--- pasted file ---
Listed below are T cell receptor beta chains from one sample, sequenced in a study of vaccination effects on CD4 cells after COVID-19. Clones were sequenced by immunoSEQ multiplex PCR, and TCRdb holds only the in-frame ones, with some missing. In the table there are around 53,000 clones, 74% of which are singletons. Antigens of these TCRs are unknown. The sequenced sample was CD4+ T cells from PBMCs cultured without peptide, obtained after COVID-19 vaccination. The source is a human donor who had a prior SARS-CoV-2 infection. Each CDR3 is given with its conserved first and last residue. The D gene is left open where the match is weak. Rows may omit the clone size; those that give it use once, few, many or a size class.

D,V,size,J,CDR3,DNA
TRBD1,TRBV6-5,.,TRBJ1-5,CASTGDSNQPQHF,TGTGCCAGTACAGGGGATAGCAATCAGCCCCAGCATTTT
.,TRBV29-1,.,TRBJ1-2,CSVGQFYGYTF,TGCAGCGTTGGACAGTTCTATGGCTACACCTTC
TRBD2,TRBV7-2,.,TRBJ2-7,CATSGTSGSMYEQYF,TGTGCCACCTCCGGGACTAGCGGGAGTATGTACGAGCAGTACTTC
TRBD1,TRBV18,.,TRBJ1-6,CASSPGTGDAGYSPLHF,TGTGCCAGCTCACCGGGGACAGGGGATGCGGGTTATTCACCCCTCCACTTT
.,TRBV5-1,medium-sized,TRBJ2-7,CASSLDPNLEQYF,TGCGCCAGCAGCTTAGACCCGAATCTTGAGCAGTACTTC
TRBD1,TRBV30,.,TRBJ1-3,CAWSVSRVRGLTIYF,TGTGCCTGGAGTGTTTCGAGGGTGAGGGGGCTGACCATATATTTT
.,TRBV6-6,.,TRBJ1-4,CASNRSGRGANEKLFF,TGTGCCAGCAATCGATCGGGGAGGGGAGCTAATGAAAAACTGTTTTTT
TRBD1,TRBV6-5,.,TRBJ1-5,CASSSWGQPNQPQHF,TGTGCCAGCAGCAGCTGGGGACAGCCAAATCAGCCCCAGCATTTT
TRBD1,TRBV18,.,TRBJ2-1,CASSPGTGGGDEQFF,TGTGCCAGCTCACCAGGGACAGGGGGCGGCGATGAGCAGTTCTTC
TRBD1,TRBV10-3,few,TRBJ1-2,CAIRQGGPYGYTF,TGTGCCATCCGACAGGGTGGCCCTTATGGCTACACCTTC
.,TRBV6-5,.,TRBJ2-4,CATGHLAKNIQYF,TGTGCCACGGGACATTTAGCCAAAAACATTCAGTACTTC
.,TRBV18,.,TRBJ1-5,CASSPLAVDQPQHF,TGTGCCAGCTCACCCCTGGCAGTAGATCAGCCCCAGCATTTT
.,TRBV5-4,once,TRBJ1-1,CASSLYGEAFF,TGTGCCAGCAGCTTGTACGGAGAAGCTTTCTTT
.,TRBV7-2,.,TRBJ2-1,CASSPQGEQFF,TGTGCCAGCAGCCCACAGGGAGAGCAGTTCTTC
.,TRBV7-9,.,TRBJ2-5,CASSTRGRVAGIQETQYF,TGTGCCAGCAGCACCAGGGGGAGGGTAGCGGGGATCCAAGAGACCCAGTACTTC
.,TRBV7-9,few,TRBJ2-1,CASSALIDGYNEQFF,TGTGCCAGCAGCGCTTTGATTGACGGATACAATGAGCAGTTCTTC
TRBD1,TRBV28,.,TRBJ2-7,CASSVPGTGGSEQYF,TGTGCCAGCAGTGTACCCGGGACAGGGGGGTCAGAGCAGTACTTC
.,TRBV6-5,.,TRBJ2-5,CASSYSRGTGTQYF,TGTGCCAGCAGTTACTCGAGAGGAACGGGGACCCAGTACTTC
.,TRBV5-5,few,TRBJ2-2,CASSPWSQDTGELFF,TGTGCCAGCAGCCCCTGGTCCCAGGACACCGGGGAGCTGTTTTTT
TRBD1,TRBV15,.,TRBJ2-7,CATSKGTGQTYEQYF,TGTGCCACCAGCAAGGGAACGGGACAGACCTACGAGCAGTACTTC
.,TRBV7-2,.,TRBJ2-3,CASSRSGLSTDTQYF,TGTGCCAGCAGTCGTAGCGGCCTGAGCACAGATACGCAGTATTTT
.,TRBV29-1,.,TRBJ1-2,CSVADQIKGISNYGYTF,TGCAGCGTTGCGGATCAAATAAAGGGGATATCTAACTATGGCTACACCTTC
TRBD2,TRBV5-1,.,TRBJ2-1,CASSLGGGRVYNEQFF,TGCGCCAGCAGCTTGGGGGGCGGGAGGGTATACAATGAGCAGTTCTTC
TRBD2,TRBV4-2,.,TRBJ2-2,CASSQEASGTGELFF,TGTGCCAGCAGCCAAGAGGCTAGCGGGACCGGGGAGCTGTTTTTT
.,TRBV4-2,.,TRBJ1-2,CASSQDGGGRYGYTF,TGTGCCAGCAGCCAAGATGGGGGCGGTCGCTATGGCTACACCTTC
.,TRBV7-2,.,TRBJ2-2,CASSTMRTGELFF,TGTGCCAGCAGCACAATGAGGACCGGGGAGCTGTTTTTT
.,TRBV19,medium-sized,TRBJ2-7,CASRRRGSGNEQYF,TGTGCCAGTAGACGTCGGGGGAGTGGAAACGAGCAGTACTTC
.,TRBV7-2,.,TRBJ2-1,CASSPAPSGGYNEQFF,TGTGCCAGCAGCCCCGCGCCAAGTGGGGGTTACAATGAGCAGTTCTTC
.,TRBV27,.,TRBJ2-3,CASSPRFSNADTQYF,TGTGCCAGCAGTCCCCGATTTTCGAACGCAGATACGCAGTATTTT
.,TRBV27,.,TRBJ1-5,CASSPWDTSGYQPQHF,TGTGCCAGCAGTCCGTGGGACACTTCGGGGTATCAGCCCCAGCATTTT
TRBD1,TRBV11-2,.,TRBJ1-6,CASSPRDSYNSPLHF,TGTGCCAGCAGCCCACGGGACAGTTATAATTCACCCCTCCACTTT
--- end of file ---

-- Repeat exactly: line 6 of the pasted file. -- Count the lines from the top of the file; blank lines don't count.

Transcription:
TRBD1,TRBV18,.,TRBJ1-6,CASSPGTGDAGYSPLHF,TGTGCCAGCTCACCGGGGACAGGGGATGCGGGTTATTCACCCCTCCACTTT